A reliable, quantitative, early detection for Parkinson’s disease – to help doctors manage and slow disease progression – has been lacking, but there is hope on the horizon thanks to a $1.37 million grant awarded to UNSW researchers by the Michael J. Fox Foundation for Parkinson’s Research and Shake It Up Australia Foundation.
UNSW researchers will collaborate with researchers from the Garvan Institute, University of Sydney and the University of Melbourne to investigate a much-sought-after early diagnostic test for Parkinson’s disease.
A method (assay) to detect alpha-synuclein (a-syn), a promising biomarker for Parkinson’s disease, in cerebrospinal fluid – the fluid surrounding the brain and spinal cord – was created by researchers from UNSW Medicine & Health’s EMBL Australia Node in Single Molecule Science.
Over the next two and a half years, this funding will enable the team to independently test their assay at the four different research sites to ensure that it is specific and reliable. The researchers will use a library of clinical samples from Parkinson’s patients and healthy controls to validate their diagnostic test.
With this new grant, the team will optimise and refine their single-molecule assay and also adapt it for testing serum samples. The researchers previously published the principles of their approach in the journal Angewandte Chemie International Edition in 2021.
Dean of UNSW Medicine & Health, Scientia Professor Vlado Perkovic congratulated the researchers on receiving the grant.
“While a sensitive test using spinal fluid is a step forward, one that is based on a simple blood test rather than relying on complicated spinal taps would enable much simpler and safer sample collection, and dramatically increase utility. The team already have encouraging early indications and I look forward to watching the progress of this much needed diagnostic,” Prof. Perkovic said.
UNSW researcher and team lead Dr Emma Sierecki said: “With reliable, early detection, doctors could better manage the symptoms of Parkinson’s disease, and potentially slow the progression of disease. With the right treatment, they may in the future, even be able to prevent the onset of clinical signs but a single diagnostic test has so far remained elusive.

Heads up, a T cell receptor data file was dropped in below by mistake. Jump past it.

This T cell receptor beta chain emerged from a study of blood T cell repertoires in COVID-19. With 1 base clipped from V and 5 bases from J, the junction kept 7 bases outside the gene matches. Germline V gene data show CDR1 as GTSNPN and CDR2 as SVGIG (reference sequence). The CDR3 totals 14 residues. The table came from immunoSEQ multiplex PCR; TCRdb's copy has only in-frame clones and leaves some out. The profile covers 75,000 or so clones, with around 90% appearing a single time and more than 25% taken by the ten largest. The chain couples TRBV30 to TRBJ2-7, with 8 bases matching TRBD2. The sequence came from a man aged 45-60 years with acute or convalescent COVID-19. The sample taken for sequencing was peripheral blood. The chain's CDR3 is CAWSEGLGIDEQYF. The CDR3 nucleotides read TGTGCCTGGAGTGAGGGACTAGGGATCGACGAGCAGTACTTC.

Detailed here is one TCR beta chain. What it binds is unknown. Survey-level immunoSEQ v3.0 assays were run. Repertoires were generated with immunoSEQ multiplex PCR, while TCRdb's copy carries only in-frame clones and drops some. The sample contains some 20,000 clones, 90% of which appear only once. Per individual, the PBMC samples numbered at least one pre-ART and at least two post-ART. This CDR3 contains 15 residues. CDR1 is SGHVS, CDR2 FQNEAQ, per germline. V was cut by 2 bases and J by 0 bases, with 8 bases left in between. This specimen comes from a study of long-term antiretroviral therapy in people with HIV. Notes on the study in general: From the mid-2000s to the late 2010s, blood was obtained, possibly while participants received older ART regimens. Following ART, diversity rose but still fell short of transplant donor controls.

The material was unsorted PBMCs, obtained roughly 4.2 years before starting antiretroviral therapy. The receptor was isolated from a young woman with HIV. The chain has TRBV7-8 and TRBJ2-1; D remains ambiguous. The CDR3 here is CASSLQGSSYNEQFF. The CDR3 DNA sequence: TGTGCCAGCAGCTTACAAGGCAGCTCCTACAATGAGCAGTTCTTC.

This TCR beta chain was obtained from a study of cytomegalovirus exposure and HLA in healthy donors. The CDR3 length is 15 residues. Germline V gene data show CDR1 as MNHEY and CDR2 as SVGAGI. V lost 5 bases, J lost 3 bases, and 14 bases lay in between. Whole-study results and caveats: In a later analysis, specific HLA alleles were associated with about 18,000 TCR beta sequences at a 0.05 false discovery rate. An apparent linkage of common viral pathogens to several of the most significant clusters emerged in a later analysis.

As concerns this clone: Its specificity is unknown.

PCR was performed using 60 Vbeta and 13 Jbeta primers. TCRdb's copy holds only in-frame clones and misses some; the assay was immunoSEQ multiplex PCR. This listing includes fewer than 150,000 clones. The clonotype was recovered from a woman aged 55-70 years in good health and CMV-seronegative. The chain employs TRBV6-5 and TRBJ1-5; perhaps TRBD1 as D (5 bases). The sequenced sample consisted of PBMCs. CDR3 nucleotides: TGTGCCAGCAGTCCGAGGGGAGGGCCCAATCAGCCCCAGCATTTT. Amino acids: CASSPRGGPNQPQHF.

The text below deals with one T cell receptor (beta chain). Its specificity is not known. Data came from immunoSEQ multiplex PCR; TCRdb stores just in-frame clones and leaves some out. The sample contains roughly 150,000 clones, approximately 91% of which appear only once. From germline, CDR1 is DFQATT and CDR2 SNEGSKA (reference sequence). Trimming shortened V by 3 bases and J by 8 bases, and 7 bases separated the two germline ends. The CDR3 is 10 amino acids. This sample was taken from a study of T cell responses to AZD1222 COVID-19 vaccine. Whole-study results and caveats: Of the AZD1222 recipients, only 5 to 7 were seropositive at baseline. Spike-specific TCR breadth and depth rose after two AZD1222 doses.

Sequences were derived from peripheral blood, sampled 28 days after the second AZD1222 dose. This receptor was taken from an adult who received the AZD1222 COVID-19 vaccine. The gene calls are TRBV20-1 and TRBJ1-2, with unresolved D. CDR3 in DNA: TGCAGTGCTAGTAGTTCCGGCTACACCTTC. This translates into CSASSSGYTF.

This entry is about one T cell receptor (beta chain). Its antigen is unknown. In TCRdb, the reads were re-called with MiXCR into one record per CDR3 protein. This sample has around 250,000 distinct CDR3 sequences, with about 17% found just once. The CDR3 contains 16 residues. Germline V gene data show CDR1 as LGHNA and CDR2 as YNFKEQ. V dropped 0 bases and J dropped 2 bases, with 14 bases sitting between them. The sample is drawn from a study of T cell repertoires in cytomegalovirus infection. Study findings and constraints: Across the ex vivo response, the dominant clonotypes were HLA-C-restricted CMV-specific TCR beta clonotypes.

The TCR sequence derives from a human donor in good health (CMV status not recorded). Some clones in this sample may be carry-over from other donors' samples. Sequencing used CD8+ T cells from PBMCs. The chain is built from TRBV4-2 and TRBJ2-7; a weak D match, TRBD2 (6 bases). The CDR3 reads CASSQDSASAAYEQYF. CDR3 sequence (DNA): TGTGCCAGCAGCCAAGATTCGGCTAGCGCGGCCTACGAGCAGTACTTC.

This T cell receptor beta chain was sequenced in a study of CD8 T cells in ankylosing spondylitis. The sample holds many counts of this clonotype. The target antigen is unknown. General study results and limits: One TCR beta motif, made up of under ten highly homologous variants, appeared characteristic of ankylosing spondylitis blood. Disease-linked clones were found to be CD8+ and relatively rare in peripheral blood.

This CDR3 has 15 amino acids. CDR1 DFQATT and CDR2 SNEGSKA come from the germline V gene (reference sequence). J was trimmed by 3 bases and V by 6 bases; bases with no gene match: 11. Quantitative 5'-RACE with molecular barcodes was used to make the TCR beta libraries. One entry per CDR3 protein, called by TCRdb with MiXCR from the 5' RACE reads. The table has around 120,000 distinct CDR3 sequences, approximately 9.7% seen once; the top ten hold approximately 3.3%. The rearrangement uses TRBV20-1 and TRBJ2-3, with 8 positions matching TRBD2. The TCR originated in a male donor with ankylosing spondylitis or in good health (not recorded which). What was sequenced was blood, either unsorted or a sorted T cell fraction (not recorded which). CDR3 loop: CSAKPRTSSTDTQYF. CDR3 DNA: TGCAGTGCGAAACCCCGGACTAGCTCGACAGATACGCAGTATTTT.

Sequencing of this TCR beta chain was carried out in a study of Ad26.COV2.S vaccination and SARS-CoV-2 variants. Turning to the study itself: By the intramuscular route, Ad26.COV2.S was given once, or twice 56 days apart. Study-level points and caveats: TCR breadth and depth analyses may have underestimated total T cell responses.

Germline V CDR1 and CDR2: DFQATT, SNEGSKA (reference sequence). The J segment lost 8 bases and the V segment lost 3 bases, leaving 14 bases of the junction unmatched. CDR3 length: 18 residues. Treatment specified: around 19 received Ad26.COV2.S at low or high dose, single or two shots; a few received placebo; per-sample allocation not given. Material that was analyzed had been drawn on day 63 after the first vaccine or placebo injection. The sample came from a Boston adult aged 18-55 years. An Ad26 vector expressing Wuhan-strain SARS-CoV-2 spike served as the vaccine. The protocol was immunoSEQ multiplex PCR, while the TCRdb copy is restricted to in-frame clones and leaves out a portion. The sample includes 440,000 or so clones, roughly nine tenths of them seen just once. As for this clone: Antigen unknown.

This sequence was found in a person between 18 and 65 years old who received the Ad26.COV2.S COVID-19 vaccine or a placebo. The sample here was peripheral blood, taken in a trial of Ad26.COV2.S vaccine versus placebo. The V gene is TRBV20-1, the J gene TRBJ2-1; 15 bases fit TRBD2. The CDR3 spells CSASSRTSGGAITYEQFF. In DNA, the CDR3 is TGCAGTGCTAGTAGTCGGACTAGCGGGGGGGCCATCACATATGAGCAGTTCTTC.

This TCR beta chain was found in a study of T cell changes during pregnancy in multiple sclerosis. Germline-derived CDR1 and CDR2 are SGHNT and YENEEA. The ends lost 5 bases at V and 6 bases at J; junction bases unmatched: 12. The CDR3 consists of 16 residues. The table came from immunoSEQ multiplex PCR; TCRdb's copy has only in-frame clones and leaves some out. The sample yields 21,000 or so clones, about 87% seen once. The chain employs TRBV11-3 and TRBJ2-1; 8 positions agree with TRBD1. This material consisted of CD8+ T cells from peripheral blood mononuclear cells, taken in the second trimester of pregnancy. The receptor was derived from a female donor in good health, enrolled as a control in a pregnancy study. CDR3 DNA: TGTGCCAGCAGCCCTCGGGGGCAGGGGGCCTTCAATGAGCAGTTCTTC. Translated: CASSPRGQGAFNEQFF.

“Currently, clinicians rely on a combination of expensive scans and assessment of signs and symptoms – including tremors and impaired mobility – to make a diagnosis. Patients often learn of their diagnosis when the disease is more advanced, and sometimes Parkinson’s disease is only discovered during an autopsy.”
Fast and quantitative detection of a-syn
While a-syn has important functions in cells, when this protein is folded incorrectly, is becomes sticky and forms chains – called fibrils – that can grow and multiply. The build-up of a-syn-rich aggregates is toxic to neuronal cells. Owing to the sensitivity of single-molecule spectroscopy, a diagnosis can be made within hours, compared with several days for other assays currently under development. This is because, with conventional detection methods, pathogenic a-syn can only be detected in cerebrospinal fluid after a long growth phase – when sticky strings of a-syn have multiplied enough to be detectable.
Alpha-synuclein fibrils seen via electron microscopy. Credit: Derrick Lau.
The Parkinson’s research field has recently made breakthroughs toward diagnosis, but so far none of these assays have been able to measure the exact amounts of disease-causing a-syn in body fluids.
“The major problem with other assays is that they are not quantitative. There is no correlation between a-syn detected and anything else – not disease stage or progression,” said Dr Sierecki.
Using a single-molecule counting technique, researchers can determine the concentration of pathogenic protein chains in clinical samples. Quantitative detection of a-syn could potentially help monitor disease progression, aid in the design of effective therapies and track the efficacy of these treatments during clinical trials.
For Dr Sierecki, the most exciting part about this project is being able to translate their fundamental research discoveries into clinical utility.
“It’s a shot at doing something that makes a difference in the real-world. If we could have a diagnostic tool for Parkinson’s disease through this technology, that would be absolutely amazing,” she said.